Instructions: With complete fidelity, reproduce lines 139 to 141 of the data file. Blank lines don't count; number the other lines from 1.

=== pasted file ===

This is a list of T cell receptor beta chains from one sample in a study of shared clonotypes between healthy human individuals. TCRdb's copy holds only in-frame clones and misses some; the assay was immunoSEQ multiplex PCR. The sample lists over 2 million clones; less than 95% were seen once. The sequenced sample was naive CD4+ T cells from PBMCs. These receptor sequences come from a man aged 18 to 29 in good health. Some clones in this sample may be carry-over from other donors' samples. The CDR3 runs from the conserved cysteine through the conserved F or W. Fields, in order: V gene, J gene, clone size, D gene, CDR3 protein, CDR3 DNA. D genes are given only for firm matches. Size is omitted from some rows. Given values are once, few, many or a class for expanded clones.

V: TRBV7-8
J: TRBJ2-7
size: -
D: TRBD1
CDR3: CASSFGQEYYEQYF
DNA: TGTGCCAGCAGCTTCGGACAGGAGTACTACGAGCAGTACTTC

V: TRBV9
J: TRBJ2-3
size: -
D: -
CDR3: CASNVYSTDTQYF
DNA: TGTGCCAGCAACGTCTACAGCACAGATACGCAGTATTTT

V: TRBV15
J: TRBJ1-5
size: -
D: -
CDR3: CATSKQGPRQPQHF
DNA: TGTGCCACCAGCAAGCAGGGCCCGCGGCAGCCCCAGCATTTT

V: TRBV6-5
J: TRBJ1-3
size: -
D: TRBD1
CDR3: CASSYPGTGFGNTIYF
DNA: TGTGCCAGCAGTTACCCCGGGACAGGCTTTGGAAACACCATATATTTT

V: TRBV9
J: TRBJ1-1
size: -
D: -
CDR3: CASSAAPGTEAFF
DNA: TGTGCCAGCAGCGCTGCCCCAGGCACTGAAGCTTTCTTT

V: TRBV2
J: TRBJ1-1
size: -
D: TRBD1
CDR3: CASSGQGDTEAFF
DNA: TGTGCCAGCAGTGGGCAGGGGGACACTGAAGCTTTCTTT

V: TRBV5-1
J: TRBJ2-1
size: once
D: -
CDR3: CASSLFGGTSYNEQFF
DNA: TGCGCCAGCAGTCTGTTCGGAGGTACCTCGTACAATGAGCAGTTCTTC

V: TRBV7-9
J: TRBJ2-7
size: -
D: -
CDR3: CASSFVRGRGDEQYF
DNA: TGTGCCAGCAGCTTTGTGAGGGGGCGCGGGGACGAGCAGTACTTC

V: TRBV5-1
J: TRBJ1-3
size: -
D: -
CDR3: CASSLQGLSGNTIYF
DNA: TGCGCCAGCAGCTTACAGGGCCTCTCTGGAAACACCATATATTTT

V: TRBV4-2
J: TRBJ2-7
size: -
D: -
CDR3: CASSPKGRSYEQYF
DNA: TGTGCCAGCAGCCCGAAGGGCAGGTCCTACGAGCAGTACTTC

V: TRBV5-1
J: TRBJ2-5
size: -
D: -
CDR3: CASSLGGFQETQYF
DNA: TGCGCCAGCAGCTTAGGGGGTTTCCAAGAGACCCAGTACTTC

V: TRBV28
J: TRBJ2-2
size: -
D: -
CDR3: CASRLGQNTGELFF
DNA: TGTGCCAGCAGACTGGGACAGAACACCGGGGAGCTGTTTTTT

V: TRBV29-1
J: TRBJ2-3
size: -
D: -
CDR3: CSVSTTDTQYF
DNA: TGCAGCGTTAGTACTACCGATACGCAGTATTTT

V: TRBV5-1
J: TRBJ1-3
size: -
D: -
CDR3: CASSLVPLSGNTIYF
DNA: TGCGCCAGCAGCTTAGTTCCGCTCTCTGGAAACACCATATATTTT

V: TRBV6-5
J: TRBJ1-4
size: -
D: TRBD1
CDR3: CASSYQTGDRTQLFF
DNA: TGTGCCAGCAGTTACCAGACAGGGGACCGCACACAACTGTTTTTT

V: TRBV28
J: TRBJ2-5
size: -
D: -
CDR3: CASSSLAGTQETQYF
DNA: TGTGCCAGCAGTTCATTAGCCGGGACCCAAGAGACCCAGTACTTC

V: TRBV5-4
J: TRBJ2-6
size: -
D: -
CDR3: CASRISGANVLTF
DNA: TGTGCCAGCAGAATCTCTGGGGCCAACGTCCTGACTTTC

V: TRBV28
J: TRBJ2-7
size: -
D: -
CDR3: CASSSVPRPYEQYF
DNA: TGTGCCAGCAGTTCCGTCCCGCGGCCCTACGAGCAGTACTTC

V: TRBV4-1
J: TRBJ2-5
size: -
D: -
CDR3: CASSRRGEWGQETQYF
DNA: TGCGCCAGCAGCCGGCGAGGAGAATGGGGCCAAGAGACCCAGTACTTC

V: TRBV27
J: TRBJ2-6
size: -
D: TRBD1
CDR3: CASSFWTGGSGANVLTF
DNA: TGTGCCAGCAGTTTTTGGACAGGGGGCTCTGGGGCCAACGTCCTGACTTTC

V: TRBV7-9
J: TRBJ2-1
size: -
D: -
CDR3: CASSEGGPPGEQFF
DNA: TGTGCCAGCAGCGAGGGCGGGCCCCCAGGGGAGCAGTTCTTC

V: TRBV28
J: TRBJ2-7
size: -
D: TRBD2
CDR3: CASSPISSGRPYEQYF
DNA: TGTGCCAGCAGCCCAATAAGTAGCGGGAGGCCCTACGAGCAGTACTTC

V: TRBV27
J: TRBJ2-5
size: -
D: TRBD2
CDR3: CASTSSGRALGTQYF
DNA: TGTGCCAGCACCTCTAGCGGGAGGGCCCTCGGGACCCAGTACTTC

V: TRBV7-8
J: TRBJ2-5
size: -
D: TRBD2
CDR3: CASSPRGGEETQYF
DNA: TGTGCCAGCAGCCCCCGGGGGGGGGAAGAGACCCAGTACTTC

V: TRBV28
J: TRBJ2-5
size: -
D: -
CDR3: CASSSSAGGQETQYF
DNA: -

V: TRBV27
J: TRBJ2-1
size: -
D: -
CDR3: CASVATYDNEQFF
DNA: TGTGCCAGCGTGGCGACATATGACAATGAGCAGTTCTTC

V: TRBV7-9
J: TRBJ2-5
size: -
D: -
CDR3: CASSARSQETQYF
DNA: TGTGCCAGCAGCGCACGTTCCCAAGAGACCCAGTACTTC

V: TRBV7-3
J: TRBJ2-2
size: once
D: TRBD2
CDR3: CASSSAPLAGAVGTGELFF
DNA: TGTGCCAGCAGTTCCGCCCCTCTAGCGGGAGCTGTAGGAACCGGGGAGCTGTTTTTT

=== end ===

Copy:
DNA: TGTGCCAGCACCTCTAGCGGGAGGGCCCTCGGGACCCAGTACTTC

V: TRBV7-8
J: TRBJ2-5